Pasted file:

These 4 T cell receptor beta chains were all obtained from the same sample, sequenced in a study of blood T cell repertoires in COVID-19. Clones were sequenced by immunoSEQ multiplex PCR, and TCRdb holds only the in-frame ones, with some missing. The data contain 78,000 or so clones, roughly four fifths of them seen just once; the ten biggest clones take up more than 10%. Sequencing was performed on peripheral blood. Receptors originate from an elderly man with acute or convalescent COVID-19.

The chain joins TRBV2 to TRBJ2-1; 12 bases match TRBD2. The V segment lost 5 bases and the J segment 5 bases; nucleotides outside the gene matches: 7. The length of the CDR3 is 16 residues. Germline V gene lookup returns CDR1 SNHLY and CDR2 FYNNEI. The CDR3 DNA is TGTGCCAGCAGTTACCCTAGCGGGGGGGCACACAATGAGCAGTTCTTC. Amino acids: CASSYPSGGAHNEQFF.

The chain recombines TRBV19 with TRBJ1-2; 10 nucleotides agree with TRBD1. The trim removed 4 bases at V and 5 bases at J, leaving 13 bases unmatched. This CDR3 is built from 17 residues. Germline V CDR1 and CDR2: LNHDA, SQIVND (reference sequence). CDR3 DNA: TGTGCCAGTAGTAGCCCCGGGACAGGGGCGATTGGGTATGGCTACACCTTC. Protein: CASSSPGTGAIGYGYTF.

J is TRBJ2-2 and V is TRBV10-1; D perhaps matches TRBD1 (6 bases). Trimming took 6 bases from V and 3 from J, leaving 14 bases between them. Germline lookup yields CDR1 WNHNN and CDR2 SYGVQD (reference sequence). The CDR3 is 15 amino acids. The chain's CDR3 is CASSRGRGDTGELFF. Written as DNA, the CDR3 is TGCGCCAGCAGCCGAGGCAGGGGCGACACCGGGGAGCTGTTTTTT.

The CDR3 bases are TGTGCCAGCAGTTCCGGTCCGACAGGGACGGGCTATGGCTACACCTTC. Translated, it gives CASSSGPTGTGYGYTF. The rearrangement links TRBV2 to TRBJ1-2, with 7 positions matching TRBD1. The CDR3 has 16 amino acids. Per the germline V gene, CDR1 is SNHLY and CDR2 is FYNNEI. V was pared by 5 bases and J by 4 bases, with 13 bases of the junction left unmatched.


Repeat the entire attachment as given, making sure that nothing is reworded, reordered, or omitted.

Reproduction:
These 4 T cell receptor beta chains were all obtained from the same sample, sequenced in a study of blood T cell repertoires in COVID-19. Clones were sequenced by immunoSEQ multiplex PCR, and TCRdb holds only the in-frame ones, with some missing. The data contain 78,000 or so clones, roughly four fifths of them seen just once; the ten biggest clones take up more than 10%. Sequencing was performed on peripheral blood. Receptors originate from an elderly man with acute or convalescent COVID-19.

The chain joins TRBV2 to TRBJ2-1; 12 bases match TRBD2. The V segment lost 5 bases and the J segment 5 bases; nucleotides outside the gene matches: 7. The length of the CDR3 is 16 residues. Germline V gene lookup returns CDR1 SNHLY and CDR2 FYNNEI. The CDR3 DNA is TGTGCCAGCAGTTACCCTAGCGGGGGGGCACACAATGAGCAGTTCTTC. Amino acids: CASSYPSGGAHNEQFF.

The chain recombines TRBV19 with TRBJ1-2; 10 nucleotides agree with TRBD1. The trim removed 4 bases at V and 5 bases at J, leaving 13 bases unmatched. This CDR3 is built from 17 residues. Germline V CDR1 and CDR2: LNHDA, SQIVND (reference sequence). CDR3 DNA: TGTGCCAGTAGTAGCCCCGGGACAGGGGCGATTGGGTATGGCTACACCTTC. Protein: CASSSPGTGAIGYGYTF.

J is TRBJ2-2 and V is TRBV10-1; D perhaps matches TRBD1 (6 bases). Trimming took 6 bases from V and 3 from J, leaving 14 bases between them. Germline lookup yields CDR1 WNHNN and CDR2 SYGVQD (reference sequence). The CDR3 is 15 amino acids. The chain's CDR3 is CASSRGRGDTGELFF. Written as DNA, the CDR3 is TGCGCCAGCAGCCGAGGCAGGGGCGACACCGGGGAGCTGTTTTTT.

The CDR3 bases are TGTGCCAGCAGTTCCGGTCCGACAGGGACGGGCTATGGCTACACCTTC. Translated, it gives CASSSGPTGTGYGYTF. The rearrangement links TRBV2 to TRBJ1-2, with 7 positions matching TRBD1. The CDR3 has 16 amino acids. Per the germline V gene, CDR1 is SNHLY and CDR2 is FYNNEI. V was pared by 5 bases and J by 4 bases, with 13 bases of the junction left unmatched.